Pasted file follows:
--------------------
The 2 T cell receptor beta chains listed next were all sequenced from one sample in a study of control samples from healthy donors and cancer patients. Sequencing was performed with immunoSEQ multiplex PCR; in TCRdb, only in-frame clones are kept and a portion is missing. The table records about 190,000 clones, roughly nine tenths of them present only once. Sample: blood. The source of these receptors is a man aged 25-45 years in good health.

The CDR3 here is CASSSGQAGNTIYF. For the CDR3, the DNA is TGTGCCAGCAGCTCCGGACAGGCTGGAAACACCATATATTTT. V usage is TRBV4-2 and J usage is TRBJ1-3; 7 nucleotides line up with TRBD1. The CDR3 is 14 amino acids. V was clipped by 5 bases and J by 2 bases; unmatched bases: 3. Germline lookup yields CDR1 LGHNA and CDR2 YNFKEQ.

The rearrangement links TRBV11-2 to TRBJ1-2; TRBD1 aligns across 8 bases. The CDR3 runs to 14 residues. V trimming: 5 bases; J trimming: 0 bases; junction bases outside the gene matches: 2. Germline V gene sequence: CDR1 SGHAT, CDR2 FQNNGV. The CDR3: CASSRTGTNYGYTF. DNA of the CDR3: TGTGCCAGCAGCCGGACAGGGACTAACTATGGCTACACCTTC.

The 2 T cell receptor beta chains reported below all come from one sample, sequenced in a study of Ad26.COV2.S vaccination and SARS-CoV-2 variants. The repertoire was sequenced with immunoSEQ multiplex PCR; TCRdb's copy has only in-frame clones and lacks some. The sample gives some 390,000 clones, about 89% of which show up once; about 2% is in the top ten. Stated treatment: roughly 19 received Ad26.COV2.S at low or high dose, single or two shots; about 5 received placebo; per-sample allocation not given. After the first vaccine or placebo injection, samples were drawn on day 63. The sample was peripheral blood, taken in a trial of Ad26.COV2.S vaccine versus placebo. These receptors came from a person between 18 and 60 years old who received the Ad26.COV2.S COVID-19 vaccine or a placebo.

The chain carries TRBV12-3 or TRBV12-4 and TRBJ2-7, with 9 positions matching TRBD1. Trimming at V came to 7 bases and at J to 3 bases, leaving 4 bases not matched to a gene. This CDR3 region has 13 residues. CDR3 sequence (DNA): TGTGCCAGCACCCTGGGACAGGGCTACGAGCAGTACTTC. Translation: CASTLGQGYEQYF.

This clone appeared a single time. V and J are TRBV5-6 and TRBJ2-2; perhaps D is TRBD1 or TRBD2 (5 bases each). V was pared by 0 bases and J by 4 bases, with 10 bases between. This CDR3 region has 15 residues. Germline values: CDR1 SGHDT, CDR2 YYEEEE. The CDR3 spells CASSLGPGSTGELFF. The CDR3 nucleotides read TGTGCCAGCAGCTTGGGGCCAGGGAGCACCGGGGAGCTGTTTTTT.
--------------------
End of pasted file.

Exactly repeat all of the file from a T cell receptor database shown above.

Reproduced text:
The 2 T cell receptor beta chains listed next were all sequenced from one sample in a study of control samples from healthy donors and cancer patients. Sequencing was performed with immunoSEQ multiplex PCR; in TCRdb, only in-frame clones are kept and a portion is missing. The table records about 190,000 clones, roughly nine tenths of them present only once. Sample: blood. The source of these receptors is a man aged 25-45 years in good health.

The CDR3 here is CASSSGQAGNTIYF. For the CDR3, the DNA is TGTGCCAGCAGCTCCGGACAGGCTGGAAACACCATATATTTT. V usage is TRBV4-2 and J usage is TRBJ1-3; 7 nucleotides line up with TRBD1. The CDR3 is 14 amino acids. V was clipped by 5 bases and J by 2 bases; unmatched bases: 3. Germline lookup yields CDR1 LGHNA and CDR2 YNFKEQ.

The rearrangement links TRBV11-2 to TRBJ1-2; TRBD1 aligns across 8 bases. The CDR3 runs to 14 residues. V trimming: 5 bases; J trimming: 0 bases; junction bases outside the gene matches: 2. Germline V gene sequence: CDR1 SGHAT, CDR2 FQNNGV. The CDR3: CASSRTGTNYGYTF. DNA of the CDR3: TGTGCCAGCAGCCGGACAGGGACTAACTATGGCTACACCTTC.

The 2 T cell receptor beta chains reported below all come from one sample, sequenced in a study of Ad26.COV2.S vaccination and SARS-CoV-2 variants. The repertoire was sequenced with immunoSEQ multiplex PCR; TCRdb's copy has only in-frame clones and lacks some. The sample gives some 390,000 clones, about 89% of which show up once; about 2% is in the top ten. Stated treatment: roughly 19 received Ad26.COV2.S at low or high dose, single or two shots; about 5 received placebo; per-sample allocation not given. After the first vaccine or placebo injection, samples were drawn on day 63. The sample was peripheral blood, taken in a trial of Ad26.COV2.S vaccine versus placebo. These receptors came from a person between 18 and 60 years old who received the Ad26.COV2.S COVID-19 vaccine or a placebo.

The chain carries TRBV12-3 or TRBV12-4 and TRBJ2-7, with 9 positions matching TRBD1. Trimming at V came to 7 bases and at J to 3 bases, leaving 4 bases not matched to a gene. This CDR3 region has 13 residues. CDR3 sequence (DNA): TGTGCCAGCACCCTGGGACAGGGCTACGAGCAGTACTTC. Translation: CASTLGQGYEQYF.

This clone appeared a single time. V and J are TRBV5-6 and TRBJ2-2; perhaps D is TRBD1 or TRBD2 (5 bases each). V was pared by 0 bases and J by 4 bases, with 10 bases between. This CDR3 region has 15 residues. Germline values: CDR1 SGHDT, CDR2 YYEEEE. The CDR3 spells CASSLGPGSTGELFF. The CDR3 nucleotides read TGTGCCAGCAGCTTGGGGCCAGGGAGCACCGGGGAGCTGTTTTTT.